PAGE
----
The Order of Precedence may not contain more than 30 motions and public bills originating in the House at the second reading stage, nor fewer than 15 items. When a decision is reached on an item (with the exception of the adoption of the motion to concur in a bill as reported from a committee), it subsequently disappears from the Order Paper. Non-votable items of Private Members’ Business are also dropped from the Order Paper after debate on them is concluded. Thus the original number of 30 items is gradually reduced as the session progresses. The Standing Orders provide that, when necessary, the Clerk of the House shall replenish the Order of Precedence by adding the names of the next 15 Members on the List for the Consideration of Private Members’ Business. This is done when there are 15 items remaining in the Order of Precedence.[101] Again, Members must have an eligible item in order to be added to the Order of Precedence or else their name is dropped from the List for the Consideration of Private Members’ Business. When a replenishment takes place, the same provisions as for the creation of the Order of Precedence apply.

*   Withdrawal of Items

If a Member no longer wishes to proceed with a notice of motion which is in the list of “Private Members’ Business―Items Outside the Order of Precedence” or a bill which has not yet been given first reading, and thus does not wish to see the item placed in the Order of Precedence, he or she may request to have the item withdrawn from the Order Paper by notifying the Clerk of the House in writing. If a Member wishes to withdraw a bill which has been given first reading, he or she must seek the unanimous consent of the House to do so since, having been ordered for a second reading by the House, the bill is then in the possession of the House and only the House can take a further decision on it.[102]

Since the Order of Precedence is established by the Standing Orders, a Member wishing to withdraw any item which has been placed in the Order of Precedence must first seek the unanimous consent of the House.[103]

*   Status of Items Not Chosen

The existence of the Order of Precedence does not prohibit private Members from giving notice of items of business they wish to initiate.[104] On the day for which notice is given (or, in the case of public bills originating in the House, on the day for which the House has ordered second reading consideration), such items are included in the list of “Private Members’ Business―Items Outside the Order of Precedence” which may be consulted at the Table in the Chamber or on the electronic version of the Order Paper. Until and unless these items are chosen for inclusion in the Order of Precedence, they are not numbered sequentially as are items in the Order of Precedence. Unless chosen in a subsequent replenishment, items outside the Order of Precedence do not receive consideration during Private Members’ Business.[105]

*   Items Automatically Placed in the Order of Precedence

Certain items of Private Members’ Business are placed automatically at the bottom of the Order of Precedence regardless of the number of items already on it.[106] These items include:

*       orders for consideration of subsequent stages of a bill already debated during Private Members’ Business (including bills reported back or deemed to have been reported back from committees);[107]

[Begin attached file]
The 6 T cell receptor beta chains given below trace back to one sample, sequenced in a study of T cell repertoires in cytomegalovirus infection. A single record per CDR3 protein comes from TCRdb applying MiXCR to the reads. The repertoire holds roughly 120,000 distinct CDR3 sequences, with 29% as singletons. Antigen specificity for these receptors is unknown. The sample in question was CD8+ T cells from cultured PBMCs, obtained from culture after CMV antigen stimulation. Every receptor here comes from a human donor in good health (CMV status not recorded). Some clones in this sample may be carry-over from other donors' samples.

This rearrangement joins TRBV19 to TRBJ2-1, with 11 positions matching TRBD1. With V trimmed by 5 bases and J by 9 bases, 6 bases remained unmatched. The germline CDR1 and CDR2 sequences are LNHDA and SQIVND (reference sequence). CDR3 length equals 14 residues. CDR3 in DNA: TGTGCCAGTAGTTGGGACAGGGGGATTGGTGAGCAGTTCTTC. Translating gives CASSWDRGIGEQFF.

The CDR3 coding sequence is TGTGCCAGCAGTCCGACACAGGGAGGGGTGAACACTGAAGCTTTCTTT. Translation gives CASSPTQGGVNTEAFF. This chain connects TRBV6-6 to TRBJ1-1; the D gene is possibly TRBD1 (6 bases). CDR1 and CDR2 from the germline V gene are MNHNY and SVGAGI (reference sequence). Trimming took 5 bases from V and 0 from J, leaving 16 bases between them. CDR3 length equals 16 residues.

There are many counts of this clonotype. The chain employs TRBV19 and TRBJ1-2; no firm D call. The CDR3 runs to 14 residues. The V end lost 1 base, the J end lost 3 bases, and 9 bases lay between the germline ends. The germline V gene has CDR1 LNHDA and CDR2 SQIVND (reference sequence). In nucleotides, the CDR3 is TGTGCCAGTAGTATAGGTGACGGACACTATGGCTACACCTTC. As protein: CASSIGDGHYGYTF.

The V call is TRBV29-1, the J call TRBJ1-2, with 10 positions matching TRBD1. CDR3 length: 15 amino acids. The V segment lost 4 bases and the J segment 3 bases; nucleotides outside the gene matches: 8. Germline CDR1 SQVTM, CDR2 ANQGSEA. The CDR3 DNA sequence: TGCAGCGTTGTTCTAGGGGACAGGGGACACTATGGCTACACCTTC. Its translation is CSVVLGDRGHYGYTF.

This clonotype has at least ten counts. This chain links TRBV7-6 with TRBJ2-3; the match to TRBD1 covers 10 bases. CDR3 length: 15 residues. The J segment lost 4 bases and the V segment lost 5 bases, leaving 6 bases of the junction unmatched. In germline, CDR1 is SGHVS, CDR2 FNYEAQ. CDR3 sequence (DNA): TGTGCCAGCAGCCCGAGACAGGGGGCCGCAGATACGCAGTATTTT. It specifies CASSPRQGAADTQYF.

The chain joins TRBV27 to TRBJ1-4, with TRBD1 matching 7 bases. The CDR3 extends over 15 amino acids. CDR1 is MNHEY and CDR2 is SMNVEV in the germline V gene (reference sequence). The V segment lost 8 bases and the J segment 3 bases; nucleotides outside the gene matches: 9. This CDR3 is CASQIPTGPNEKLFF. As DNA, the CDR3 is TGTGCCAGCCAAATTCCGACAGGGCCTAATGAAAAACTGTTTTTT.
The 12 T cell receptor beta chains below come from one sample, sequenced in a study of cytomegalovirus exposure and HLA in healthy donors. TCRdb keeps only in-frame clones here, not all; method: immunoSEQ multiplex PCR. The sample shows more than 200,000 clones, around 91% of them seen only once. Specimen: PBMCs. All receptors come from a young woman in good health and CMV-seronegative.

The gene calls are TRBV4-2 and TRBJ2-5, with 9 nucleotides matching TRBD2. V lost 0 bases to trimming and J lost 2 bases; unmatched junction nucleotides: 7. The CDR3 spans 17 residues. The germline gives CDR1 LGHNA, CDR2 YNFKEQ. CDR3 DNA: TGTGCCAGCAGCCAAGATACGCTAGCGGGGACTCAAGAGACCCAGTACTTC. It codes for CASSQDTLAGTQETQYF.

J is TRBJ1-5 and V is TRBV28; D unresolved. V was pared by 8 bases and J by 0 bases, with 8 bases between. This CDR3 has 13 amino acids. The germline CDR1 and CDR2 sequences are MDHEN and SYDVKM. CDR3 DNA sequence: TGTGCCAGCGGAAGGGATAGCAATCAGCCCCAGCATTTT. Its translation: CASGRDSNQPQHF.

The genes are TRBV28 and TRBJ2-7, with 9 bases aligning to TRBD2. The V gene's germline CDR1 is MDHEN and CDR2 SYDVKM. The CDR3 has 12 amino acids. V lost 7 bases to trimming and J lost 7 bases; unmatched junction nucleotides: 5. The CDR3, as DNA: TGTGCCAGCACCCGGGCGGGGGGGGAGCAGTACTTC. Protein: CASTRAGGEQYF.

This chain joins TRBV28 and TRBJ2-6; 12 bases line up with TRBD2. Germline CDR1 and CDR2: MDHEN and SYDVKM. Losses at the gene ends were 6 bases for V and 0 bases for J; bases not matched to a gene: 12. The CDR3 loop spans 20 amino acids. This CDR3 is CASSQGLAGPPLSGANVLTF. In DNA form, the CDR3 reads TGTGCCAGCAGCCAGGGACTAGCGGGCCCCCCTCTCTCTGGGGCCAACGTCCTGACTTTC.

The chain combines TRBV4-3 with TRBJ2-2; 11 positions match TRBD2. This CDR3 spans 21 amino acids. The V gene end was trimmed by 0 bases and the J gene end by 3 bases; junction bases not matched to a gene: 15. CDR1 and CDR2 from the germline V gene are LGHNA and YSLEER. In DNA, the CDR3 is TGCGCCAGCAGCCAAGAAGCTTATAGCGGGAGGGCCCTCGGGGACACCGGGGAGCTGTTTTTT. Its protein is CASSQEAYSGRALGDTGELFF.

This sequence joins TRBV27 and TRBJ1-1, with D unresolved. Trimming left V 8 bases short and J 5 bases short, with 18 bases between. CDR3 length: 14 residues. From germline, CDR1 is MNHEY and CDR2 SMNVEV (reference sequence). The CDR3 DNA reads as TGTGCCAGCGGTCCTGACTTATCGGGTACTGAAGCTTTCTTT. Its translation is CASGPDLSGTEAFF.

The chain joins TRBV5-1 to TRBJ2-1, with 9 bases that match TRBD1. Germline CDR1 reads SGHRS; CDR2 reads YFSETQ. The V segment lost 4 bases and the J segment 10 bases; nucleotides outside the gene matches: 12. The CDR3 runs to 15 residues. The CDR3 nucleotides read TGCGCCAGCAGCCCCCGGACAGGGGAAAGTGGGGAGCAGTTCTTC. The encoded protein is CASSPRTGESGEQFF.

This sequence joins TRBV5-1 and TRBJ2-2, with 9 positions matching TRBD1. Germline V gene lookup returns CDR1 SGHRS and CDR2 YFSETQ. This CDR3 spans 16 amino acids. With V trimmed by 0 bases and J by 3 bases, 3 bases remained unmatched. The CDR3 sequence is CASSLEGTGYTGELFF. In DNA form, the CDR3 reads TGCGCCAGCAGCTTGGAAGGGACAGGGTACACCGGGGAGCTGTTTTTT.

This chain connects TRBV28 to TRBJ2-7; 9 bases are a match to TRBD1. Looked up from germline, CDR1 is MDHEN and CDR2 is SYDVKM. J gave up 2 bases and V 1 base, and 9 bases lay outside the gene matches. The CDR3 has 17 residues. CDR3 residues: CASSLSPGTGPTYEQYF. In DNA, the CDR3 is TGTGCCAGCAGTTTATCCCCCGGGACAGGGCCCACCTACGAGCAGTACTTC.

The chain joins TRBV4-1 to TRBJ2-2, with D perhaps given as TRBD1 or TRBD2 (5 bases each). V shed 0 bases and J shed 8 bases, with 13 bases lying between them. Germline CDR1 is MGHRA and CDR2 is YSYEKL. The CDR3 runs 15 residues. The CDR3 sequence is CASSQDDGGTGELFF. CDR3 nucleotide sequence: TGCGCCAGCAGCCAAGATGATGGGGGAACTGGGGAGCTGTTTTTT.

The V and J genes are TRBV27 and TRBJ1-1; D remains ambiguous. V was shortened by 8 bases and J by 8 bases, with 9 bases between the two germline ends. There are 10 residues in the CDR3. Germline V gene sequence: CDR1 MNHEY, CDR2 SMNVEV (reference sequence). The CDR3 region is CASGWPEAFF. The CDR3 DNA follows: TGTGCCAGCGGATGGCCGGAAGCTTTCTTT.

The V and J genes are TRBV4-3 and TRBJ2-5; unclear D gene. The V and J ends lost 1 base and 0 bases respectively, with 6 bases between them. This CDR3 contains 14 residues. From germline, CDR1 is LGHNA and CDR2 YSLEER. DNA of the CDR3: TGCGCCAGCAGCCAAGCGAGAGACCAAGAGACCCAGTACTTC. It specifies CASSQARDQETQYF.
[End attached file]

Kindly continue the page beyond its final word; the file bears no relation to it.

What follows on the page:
*       private Members’ public bills originating in the Senate as well as any such bills that were included in the Order of Precedence in a previous session and that have been reinstated in the current session;[108]

*       orders for consideration of Senate amendments to bills;[109] and

*       all stages of a private bill.[110]

Thus, it is possible for the total number of items in the Order of Precedence to exceed 30 since this number applies only to motions and to public bills originating in the Commons at second reading.



[95] Standing Order 87(5). The House may choose, by unanimous consent, to adopt or to allow debate and possibly even a vote on an item which has not been chosen to be in the Order of Precedence. See, for example, Debates, June 18, 1987, pp. 7345‑7; April 7, 2000, pp. 5841‑2; May 17, 2000, p. 6985; April 19, 2002, p. 10608; June 12, 2003, p. 7181; October 21, 2003, pp. 8521‑3; November 5, 2003, p. 9196; October 26, 2004, pp. 807‑8; December 2, 2004, p. 2167.

[96] Standing Order 87(1)(a)(i) and (3).

[97] Standing Order 87(1)(a)(ii) and (iii).

[98] Standing Order 87(3).

[99] Standing Order 87(1)(b) and (c).

[100] Standing Order 87(1)(b) and (c).

[101] Standing Order 87(2).

[102] See, for example, Debates, March 12, 1997, p. 8957; March 11, 1999, p. 12715; April 7, 2000, p. 5842; September 28, 2000, p. 8776; February 23, 2005, p. 3878; April 20, 2005, pp. 5335‑6; May 17, 2005, p. 6043; October 3, 2005, p. 8335; June 6, 2007, pp. 10212‑3. On one occasion, by unanimous consent of the House, a Member withdrew a bill standing on the Order Paper in his name and immediately introduced another modified version of the bill (Journals, February 23, 2005, p. 472, Debates, p. 3878).

[103] See, for example, Journals, September 21, 2000, p. 1936; November 20, 2001, p. 836; November 21, 2002, p. 215; April 10, 2003, p. 680; September 16, 2003, p. 971; February 3, 2004, p. 11; May 5, 2005, p. 709; March 21, 2007, p. 1123; November 30, 2007, p. 241. By unanimous consent of the House, Members have withdrawn motions standing in the Order of Precedence and replaced them with other motions (Journals, May 5, 1994, p. 430; May 29, 2002, p. 1443). By unanimous consent, a Member’s motion was withdrawn from the Order of Precedence and substituted with a motion standing in another Member’s name (Journals, October 2, 1995, p. 1972). On another occasion, by unanimous consent, a Member’s motion was withdrawn from the Order of Precedence and the House adopted a motion to the same effect (Journals, February 24, 2004, p. 119).

[104] Standing Order 87(4).

[105] Standing Order 87(5).

[106] Standing Order 89.

[107] Standing Orders 97.1 and 98(1).

[108] Standing Orders 86.2 and 89. For examples of Senate bills reinstated, see Journals, February 13, 2004, p. 77; November 30, 2007, p. 242; December 5, 2007, p. 264; December 12, 2007, p. 302.

[109] For an example of Senate amendments to a private Member’s public bill originating in the House and its placement in the Order of Precedence, see Journals, April 16, 1997, pp. 1479‑80 (message from the Senate) and Order Paper and Notice Paper, April 17, 1997, pp. 27, xxxi.

[110] For an example of the placement of a private bill in the Order of Precedence, see Journals, December 7, 2006, p. 885 (message from the Senate) and Order Paper and Notice Paper, December 8, 2006, p. 29.